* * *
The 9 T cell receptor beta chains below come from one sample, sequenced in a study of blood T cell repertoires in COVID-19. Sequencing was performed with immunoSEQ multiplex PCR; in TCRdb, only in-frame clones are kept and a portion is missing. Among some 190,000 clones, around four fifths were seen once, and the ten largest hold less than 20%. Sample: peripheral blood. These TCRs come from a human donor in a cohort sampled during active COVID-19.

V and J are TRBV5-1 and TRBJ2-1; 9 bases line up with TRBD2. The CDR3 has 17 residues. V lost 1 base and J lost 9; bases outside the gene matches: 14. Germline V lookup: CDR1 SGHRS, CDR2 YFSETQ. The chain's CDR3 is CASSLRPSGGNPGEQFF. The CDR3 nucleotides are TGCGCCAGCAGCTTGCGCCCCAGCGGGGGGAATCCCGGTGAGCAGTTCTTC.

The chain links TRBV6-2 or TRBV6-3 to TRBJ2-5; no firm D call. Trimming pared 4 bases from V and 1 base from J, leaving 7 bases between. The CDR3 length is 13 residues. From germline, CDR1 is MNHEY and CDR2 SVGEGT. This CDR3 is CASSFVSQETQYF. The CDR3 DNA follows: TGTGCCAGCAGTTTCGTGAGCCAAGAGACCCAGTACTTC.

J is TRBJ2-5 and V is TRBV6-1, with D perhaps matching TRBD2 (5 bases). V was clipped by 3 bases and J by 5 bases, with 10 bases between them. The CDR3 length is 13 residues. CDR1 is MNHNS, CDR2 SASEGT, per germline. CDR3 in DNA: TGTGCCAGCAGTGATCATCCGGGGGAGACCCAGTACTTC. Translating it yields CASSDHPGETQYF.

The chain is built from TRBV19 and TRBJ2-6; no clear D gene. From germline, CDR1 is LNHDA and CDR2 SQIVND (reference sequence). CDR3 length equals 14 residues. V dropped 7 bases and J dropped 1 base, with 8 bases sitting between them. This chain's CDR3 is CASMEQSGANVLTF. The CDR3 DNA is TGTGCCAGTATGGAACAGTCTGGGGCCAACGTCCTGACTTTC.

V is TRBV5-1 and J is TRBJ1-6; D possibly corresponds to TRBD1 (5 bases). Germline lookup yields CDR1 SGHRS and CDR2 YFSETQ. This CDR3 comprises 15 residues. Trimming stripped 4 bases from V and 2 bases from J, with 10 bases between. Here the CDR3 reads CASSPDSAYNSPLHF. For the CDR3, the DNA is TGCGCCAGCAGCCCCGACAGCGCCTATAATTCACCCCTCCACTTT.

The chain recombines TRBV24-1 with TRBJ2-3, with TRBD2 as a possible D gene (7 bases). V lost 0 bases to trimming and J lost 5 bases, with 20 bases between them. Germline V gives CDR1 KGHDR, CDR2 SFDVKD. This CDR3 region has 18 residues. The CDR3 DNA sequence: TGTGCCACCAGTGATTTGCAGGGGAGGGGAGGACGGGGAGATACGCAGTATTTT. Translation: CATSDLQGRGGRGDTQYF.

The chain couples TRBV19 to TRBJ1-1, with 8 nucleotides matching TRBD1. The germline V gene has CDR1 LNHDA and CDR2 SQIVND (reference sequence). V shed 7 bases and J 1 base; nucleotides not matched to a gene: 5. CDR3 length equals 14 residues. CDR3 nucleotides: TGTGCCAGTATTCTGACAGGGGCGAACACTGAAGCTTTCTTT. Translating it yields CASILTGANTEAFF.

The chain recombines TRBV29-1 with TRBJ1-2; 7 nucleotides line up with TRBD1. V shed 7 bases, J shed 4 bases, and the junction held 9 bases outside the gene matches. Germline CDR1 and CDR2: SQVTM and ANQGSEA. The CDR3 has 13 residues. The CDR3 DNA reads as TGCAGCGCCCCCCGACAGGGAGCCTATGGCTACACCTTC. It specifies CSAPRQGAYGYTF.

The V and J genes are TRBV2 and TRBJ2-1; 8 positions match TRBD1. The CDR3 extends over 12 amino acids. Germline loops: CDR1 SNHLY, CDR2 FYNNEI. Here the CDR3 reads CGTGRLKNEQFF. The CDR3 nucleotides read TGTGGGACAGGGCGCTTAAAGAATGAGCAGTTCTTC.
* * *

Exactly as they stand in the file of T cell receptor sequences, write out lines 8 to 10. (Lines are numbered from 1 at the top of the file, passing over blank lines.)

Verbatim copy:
The chain couples TRBV19 to TRBJ1-1, with 8 nucleotides matching TRBD1. The germline V gene has CDR1 LNHDA and CDR2 SQIVND (reference sequence). V shed 7 bases and J 1 base; nucleotides not matched to a gene: 5. CDR3 length equals 14 residues. CDR3 nucleotides: TGTGCCAGTATTCTGACAGGGGCGAACACTGAAGCTTTCTTT. Translating it yields CASILTGANTEAFF.

The chain recombines TRBV29-1 with TRBJ1-2; 7 nucleotides line up with TRBD1. V shed 7 bases, J shed 4 bases, and the junction held 9 bases outside the gene matches. Germline CDR1 and CDR2: SQVTM and ANQGSEA. The CDR3 has 13 residues. The CDR3 DNA reads as TGCAGCGCCCCCCGACAGGGAGCCTATGGCTACACCTTC. It specifies CSAPRQGAYGYTF.

The V and J genes are TRBV2 and TRBJ2-1; 8 positions match TRBD1. The CDR3 extends over 12 amino acids. Germline loops: CDR1 SNHLY, CDR2 FYNNEI. Here the CDR3 reads CGTGRLKNEQFF. The CDR3 nucleotides read TGTGGGACAGGGCGCTTAAAGAATGAGCAGTTCTTC.